On June 9, 2020, the Michigan Supreme Court issued Administrative Order No. 2020‑17 (“AO 2020‑17”). AO 2020‑17 gives Michigan landlords and tenants guidance on how courts will handle the expected influx of lease dispute filings after the moratorium on residential evictions is lifted. Some estimates project that 75,000 plus eviction cases will be filed once the moratorium is lifted. Under Governor Whitmer’s Executive Order No. 2020‑118, the moratorium on the filing of most new residential eviction proceedings, or even threatening such proceedings, extends until June 30, 2020.
AO 2020‑17 changes certain, long-standing protocols for all Michigan eviction matters, and will impact commercial evictions, even though the moratorium only applies to residential leases. Such changes are aimed at protecting the health of those attending these proceedings and providing the courts with ways to more efficiently decide these cases. That includes, for example, setting a specific date and time for the initial hearing of these cases. This departure from the traditional process of scheduling a large number of cases for initial hearings at the same date and time allows courtrooms to better comply with social distancing requirements. AO 2020‑17 also requires courts to utilize remote participation (consistent with AO 2020-6) and a phased return to full capacity (as outlined in AO 2020‑14) when handling these cases.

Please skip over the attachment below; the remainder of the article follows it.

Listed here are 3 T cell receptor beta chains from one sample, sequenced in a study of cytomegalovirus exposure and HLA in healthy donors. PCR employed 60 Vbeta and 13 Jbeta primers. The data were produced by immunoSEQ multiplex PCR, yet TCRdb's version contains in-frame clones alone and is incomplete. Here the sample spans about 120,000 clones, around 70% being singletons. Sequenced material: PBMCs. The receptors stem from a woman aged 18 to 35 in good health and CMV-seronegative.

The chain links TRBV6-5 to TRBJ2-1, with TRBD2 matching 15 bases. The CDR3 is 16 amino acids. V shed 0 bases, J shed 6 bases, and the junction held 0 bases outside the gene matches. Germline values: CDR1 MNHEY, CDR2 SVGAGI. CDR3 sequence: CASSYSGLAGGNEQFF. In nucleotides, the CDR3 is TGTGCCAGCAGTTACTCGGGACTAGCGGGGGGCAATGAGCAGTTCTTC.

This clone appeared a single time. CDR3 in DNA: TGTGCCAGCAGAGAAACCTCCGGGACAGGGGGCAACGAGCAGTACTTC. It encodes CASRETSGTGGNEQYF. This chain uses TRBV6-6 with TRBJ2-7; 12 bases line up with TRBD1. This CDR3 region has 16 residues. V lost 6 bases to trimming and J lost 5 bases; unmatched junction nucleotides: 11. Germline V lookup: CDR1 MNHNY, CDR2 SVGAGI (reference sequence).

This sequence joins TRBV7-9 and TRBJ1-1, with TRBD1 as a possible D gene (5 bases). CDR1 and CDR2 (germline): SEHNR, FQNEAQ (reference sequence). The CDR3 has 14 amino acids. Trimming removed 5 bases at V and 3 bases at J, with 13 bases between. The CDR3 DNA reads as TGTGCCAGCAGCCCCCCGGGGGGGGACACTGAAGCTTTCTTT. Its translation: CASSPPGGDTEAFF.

But the primary purpose of AO 2020‑17 is to prioritize the order in which the courts schedule the different types of eviction cases once the moratorium ends. It prioritizes post-moratorium evictions as follows:
First priority: Complaints alleging illegal drug activity on-site or tenants causing extensive and continuing damage to the rental unit.
Second priority: Complaints alleging non-payment of rent for 120 days or more.
Third priority: Complaints alleging non-payment of rent for 90 to 119 days.
Fourth priority: Complaints alleging non-payment of rent for 60 to 89 days.
Fifth priority: Complaints alleging non-payment of rent for 30 to 59 days.
Lowest priority: Complaints requesting to terminate the tenancy based on grounds other than illegal drug activity on-site, tenants causing extensive and continuing damage to the rental premises and/or the non-payment of rent. Courts can schedule this final category of evictions along with or after the fifth priority cases or after any required notice from the landlord expires, whichever comes later.
AO 2020‑17 requires that the courts schedule all cases in a higher priority level before scheduling any cases falling into the next, lower priority. What priority level a case falls into post-moratorium will therefore significantly affect how long it will take for an eviction to get to a final eviction hearing. It will also be important to draft pleadings and set expectations with AO 2020‑17 in mind.
If you have any questions regarding AO 2020‑17 and how it affects your particular eviction action (including steps to take now to affect what priority level your eviction falls into), please contact Tom Amon, Lance Zoerhof or your personal Warner attorney.